LC has the highest incidence and mortality among all cancers, with a low 5-year survival rate [71]. The tumor promoter RASSF1C up-regulates piR-34871 and piR-52200 and down-regulates piR-35127 and piR-46545 through the RASSF1C-PIWIL1-piRNA axis to promoted LC stem cell proliferation, colony formation, and EMT. These piRNA changes inhibit AMPK phosphorylation in the ATM-AMPK-p53-p21cip pathway, resulting in lung cell EMT and enhancing epidermal growth factor receptor (EGFR) signaling, blocking cell cycle arrest and enhancing cell proliferation [17]. piR-651 regulates tumorigenesis in 95-D high metastasis human LC cells by inhibiting apoptosis and altering apoptosis-related protein expression. piR-651 inhibitor treatment enhances apoptosis-related protein expression including caspase3 and bax, consequently restraining tumor progression [48]. Furthermore, up-regulated piR-651 in non-small cell lung carcinoma (NSCLC) may induce oncogene expression, such as cyclin D1 and cyclin-dependent kinase 4 (CDK4), although the exact mechanism remains unclear. Up-regulated cyclin D1 and CDK4 promotes cell cycle progression, resulting in cell proliferation [49]. piR-55490 binding to the 3′-UTR of mTOR inhibits the expression of mTOR and its target genes, HIF-1, PGC-1α, and PPARγ, reducing LC cell and tumor proliferation [37], as the Akt/mTOR signaling pathway is a key cancer biology pathway [72]. Furthermore, piR-55490 expression negatively correlates with patient survival. Notably, Ad-piR-55490 treatment suppresses LC cell proliferation, supporting piR-55490 as a therapeutic target [37].

Gastric carcinoma (GC)

GC incidence is 2 fold higher in men than women but varies between countries [73]. piRNAs that mediate transposon silencing during normal germline differentiation can be hijacked in cancer cells to silence other parts of the genome, resulting in tumorigenesis [74]. Alternatively, piR-923 down-regulation in GC tissue correlates with cancer cell proliferation and contributes to the precancerous stage of stomach carcinogenesis. Abnormally expressed piRNAs may also cause aberrant DNA methylation and activate genomic regions (potentially including tumor promoting genes), producing an aberrantly “stem-like” state and consequent tumorigenesis. piR-823 mimic treatment suppressed tumor growth and GC cell proliferation in vivo and in vitro, suggesting piR-823 as an attractive therapeutic target for GC [19, 50]. piR-651 is up-regulated in e.g., human GC, BC, LC, and hepatic carcinoma cell lines, indicating that piR-651 may function as a critical oncogene in carcinogenesis. piR-651 promotes GC cells to enter the G2/M phase to promote cell proliferation. piR-651 levels are also associated with TNM stages, with low differentiated cancers associated with elevated piR-651. Transfecting a piR-651 inhibitor into GC cells dose-dependently inhibited cell growth, suggesting piR-651 as a potential target for cancer therapy [51]. Most piRNAs associated with gastric adenocarcinoma are embedded in protein-coding sequences rather than known piRNA clusters from the gastric piRNAs atlas. Only one piRNA, FR222326, positively associated with overall survival (OS). A three-piRNA cluster (FR290353, FR064000, FR387750/FR157678) associated with recurrence-free survival (RFS) effectively stratified patients with gastric adenocarcinoma into low-risk and high-risk recurrence groups. However, further research is required to clarify the specific mechanisms [52].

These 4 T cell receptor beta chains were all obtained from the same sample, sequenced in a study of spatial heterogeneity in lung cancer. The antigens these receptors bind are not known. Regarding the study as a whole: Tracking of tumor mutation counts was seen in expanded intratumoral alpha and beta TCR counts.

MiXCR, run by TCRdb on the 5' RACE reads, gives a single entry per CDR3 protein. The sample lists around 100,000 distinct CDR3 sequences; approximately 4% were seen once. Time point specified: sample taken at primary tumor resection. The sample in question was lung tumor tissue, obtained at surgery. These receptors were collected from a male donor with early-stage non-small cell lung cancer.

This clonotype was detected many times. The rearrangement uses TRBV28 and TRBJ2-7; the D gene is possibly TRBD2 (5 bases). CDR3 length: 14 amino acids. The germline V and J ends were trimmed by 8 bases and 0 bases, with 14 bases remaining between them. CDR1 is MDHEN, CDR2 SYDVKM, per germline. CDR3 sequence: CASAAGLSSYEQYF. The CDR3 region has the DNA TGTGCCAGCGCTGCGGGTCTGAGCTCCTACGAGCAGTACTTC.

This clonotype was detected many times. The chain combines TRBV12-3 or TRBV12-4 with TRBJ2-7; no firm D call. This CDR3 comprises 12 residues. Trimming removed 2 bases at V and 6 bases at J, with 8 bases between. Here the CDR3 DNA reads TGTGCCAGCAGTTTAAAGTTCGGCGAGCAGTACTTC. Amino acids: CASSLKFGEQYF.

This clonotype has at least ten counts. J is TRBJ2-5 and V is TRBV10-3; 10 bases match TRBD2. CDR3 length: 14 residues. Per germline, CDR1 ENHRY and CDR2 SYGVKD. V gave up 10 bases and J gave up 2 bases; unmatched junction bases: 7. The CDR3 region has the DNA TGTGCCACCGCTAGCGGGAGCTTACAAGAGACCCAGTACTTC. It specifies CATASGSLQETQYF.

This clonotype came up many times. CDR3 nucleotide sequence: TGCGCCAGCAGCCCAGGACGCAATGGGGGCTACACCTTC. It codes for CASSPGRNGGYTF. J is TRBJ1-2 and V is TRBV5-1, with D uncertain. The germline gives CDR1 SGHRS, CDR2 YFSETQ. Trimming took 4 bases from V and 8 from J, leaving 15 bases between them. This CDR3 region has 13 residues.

Colorectal cancer (CRC)